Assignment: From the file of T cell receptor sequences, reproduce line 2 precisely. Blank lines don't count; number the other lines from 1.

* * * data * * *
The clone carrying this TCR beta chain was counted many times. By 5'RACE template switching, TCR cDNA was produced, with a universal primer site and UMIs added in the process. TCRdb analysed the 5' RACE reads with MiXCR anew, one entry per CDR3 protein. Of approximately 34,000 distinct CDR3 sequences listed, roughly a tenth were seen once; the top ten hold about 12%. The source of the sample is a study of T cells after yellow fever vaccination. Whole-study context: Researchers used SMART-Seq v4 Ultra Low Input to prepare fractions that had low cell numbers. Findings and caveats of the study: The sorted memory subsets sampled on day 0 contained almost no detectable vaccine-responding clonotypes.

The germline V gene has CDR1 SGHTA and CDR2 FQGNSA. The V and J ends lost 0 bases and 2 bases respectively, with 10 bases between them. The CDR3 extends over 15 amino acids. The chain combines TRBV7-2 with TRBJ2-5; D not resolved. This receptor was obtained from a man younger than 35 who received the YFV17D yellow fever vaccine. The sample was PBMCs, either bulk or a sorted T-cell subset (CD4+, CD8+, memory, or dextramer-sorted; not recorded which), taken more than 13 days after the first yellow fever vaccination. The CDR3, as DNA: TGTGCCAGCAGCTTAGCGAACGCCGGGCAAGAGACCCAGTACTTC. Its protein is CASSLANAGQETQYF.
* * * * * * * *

The germline V gene has CDR1 SGHTA and CDR2 FQGNSA. The V and J ends lost 0 bases and 2 bases respectively, with 10 bases between them. The CDR3 extends over 15 amino acids. The chain combines TRBV7-2 with TRBJ2-5; D not resolved. This receptor was obtained from a man younger than 35 who received the YFV17D yellow fever vaccine. The sample was PBMCs, either bulk or a sorted T-cell subset (CD4+, CD8+, memory, or dextramer-sorted; not recorded which), taken more than 13 days after the first yellow fever vaccination. The CDR3, as DNA: TGTGCCAGCAGCTTAGCGAACGCCGGGCAAGAGACCCAGTACTTC. Its protein is CASSLANAGQETQYF.